The Filter module allows for the modification of features in the image by their colour by simply clicking on them. It is as close to a post-capture colour filter wheel as you can get.
Filter can be used to bring out detail of a specific colour (such as faint Ha, Hb, OIII or S2 details), remove artefacts (such as halos, chromatic aberration) or isolate specific features. It functions as an interactive colour filter.
The Filter module is the result of the observation that many interesting features and objects in outer space have distinct colours, owing to their chemical make up and associated emission lines. Thanks to the Color Constancy feature in the Color module, colours still tend to correlate well to the original emission lines and features, despite any wideband RGB filtering and compositing. The Filter module was written to capitalise on this observation and allow for intuitive detail enhancement by simply clicking different parts of the image with a specific colour.
A 'Filter Mode' parameter selects the mode of the filter. Available modes are;
The 'Filter Width' parameter specify the responsiveness of neighbouring colors in the spectrum. A small 'Filter Width' will see the module only modify areas with a very precise match in colour to the area selected, while a larger 'Filter Width' will see the module progressively modify areas that deviate in colour from the selected area as well.
The 'Sampling Method' mode selects how a click on the image samples the image. The '3x3 Average' mode samples a 3x3 area around the clicked pixel and uses the resulting 9-pixel average as the input colour. The 'Single Pixel' mode, samples only the precise pixel that was clicked.
Finally, a 'Mask Fuzz' parameter allows for the result to progressively masked in cases where a mask is set.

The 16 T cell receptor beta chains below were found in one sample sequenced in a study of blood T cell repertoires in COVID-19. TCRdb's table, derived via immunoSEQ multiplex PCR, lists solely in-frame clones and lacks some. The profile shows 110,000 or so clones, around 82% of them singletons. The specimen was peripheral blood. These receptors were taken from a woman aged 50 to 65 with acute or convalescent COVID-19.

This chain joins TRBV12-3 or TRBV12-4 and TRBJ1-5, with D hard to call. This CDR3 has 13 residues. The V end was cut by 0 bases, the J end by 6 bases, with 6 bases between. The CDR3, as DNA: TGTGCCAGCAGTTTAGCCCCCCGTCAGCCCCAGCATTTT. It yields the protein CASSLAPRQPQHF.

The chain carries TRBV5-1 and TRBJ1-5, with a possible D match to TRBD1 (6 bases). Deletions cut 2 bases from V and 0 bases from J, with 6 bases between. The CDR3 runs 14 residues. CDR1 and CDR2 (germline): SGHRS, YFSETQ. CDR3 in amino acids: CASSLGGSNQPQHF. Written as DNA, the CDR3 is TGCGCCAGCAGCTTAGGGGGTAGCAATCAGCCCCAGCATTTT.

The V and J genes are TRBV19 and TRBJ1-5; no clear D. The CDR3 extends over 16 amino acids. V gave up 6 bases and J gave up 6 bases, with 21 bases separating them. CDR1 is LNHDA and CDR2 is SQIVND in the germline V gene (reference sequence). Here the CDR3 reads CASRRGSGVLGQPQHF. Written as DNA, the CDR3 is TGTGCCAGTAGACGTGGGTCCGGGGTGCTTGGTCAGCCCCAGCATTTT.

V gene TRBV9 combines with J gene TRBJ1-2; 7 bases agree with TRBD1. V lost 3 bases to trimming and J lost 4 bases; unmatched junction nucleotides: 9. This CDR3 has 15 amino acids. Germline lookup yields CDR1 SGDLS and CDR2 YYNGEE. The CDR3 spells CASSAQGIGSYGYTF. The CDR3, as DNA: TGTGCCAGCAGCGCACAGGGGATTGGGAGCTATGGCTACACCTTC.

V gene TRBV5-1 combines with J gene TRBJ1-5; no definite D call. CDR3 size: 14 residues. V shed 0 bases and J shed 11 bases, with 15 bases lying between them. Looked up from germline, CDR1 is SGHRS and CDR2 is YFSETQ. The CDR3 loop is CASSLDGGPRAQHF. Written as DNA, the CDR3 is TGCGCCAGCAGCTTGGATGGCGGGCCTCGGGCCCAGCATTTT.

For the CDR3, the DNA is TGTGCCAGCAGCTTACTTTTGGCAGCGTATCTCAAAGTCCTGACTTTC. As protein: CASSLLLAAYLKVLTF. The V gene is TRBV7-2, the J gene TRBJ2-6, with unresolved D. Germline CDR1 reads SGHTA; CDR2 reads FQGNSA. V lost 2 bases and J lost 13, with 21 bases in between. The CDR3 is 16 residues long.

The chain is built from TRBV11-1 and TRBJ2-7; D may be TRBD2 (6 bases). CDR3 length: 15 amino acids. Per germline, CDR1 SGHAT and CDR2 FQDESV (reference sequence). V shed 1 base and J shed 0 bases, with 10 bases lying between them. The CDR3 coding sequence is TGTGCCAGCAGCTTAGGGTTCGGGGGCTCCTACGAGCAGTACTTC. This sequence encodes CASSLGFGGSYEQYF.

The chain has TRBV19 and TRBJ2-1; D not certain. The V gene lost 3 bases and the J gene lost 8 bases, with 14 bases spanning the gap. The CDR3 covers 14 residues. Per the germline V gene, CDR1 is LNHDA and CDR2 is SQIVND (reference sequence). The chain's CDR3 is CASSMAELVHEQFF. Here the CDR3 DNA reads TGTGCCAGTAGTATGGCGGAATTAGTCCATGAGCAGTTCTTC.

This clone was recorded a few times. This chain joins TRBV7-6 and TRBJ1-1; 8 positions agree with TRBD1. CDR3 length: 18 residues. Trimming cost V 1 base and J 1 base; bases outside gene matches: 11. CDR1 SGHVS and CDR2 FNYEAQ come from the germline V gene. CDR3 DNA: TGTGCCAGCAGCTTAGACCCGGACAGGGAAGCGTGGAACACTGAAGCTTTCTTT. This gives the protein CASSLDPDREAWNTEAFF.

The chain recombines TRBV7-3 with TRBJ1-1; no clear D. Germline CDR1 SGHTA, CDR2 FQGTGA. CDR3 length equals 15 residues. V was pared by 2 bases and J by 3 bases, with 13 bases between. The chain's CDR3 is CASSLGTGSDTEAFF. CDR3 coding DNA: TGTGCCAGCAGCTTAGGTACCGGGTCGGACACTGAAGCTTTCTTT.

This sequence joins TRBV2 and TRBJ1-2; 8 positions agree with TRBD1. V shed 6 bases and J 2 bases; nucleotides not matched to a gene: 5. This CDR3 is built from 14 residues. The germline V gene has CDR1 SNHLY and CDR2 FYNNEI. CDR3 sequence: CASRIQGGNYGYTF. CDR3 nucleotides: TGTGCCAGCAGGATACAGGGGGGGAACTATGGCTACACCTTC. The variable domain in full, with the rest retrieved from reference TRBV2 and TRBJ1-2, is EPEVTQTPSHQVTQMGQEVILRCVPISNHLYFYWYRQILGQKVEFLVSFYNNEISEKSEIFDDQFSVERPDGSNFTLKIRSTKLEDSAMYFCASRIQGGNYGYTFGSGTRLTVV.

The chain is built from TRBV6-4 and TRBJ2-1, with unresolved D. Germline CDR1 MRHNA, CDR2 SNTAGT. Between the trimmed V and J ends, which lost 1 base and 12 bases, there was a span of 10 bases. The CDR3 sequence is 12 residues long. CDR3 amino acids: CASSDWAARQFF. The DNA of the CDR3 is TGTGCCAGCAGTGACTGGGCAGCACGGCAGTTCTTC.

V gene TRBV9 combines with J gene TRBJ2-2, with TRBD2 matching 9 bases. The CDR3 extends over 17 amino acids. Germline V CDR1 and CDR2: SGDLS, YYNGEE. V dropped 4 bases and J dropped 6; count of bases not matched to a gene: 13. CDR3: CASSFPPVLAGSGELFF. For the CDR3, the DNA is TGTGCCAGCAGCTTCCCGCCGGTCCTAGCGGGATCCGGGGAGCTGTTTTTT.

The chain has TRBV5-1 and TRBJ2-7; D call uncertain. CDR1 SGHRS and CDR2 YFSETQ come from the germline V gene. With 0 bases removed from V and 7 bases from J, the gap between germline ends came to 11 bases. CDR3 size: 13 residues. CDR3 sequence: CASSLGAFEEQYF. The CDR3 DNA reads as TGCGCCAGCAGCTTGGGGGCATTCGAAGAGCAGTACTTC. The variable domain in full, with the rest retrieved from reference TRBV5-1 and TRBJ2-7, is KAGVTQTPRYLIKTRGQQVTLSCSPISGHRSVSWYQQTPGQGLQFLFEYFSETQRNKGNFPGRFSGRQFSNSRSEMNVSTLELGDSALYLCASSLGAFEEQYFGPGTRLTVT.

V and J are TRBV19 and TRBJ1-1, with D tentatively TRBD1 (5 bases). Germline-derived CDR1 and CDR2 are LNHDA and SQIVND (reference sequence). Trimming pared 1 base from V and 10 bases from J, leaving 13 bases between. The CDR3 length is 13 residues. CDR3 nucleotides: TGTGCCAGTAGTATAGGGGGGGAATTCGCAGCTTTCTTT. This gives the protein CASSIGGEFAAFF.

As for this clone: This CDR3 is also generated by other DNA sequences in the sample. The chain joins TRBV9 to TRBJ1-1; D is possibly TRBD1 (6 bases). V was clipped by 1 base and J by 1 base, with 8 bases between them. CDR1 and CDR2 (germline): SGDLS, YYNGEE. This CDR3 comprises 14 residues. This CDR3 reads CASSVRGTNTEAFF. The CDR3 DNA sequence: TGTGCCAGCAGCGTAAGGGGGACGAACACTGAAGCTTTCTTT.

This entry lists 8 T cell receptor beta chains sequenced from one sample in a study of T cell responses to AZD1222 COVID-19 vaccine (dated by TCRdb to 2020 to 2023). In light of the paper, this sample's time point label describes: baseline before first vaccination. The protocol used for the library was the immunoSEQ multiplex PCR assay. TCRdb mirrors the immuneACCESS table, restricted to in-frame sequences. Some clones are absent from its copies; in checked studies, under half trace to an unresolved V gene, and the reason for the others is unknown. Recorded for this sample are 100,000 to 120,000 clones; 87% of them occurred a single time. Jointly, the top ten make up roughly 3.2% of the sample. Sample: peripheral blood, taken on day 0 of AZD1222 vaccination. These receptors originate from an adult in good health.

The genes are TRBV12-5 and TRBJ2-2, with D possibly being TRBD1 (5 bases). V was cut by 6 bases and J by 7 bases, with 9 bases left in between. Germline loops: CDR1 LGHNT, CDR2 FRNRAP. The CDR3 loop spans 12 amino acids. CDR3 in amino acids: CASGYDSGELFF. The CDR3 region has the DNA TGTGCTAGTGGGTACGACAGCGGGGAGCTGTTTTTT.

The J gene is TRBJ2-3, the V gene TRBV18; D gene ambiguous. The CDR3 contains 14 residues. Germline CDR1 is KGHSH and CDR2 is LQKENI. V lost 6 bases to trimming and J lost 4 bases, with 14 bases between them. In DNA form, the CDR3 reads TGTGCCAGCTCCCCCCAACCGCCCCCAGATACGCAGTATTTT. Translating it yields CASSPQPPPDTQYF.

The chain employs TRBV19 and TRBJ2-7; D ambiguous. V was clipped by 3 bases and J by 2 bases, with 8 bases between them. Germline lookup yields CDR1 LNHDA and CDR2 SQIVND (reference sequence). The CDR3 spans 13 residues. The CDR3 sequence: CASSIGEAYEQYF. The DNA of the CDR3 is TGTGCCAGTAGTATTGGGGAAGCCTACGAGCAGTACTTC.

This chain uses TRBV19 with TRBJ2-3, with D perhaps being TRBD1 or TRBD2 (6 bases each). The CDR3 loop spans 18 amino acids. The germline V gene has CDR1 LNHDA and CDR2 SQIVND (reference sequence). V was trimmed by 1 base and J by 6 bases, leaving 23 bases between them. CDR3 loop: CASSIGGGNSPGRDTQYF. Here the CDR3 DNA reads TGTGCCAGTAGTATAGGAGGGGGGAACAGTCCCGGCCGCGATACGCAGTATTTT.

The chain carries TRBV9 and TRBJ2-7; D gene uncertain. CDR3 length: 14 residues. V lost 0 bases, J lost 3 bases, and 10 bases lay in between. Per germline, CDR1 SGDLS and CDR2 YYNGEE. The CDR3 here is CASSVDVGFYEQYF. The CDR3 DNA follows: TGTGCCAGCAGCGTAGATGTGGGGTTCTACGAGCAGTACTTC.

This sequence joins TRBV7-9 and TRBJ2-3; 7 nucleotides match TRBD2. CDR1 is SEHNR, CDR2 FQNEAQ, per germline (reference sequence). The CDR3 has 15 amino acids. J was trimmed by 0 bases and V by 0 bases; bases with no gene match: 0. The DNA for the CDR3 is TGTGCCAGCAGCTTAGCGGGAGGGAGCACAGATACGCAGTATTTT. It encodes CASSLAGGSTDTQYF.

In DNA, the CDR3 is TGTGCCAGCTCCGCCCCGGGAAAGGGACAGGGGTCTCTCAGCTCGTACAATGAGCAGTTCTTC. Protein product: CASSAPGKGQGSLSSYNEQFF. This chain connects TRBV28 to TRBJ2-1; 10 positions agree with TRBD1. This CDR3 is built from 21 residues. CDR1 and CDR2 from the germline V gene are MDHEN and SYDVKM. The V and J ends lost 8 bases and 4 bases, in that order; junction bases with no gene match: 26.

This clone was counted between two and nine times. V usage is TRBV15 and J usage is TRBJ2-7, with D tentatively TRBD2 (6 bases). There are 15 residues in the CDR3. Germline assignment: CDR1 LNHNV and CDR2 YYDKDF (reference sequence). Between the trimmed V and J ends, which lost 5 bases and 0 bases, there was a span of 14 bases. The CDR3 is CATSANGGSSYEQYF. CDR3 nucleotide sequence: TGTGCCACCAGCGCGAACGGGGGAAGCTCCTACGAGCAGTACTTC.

The Filter module's 'Fringe Killer' mode is an easy and very effective way to remove unsightly blue and purple halos caused by chromatic aberration.
Simply put the offending stars, including their halos in a mask (one can be automatically generated from within the Filter module, by clicking Mask, Auto, Stars or FatStars, Do, Keep). Next click a few times on different parts of the purple or blue halos and they will slowly disappear with each click.
I'm relatively new to image processing and just wanted to say how straight forward and powerful StarTools is.
To apply the new colour balance to the whole image, launch the Mask editor once more and click Clear, then click Invert to select the whole image.
If in doubt, leave an area masked in for Wipe to analyse.
As with all modules in StarTools, the Wipe module is designed around robust data analysis and algorithmic reconstruction principles.
Noise grain caused by shot noise (aka Poisson noise) - the bulk of the noise astrophotographers deal with - exists on all size levels, becoming less noticeable as the size increases.
You can convert everything you see to a format you find convenient. Give it a try!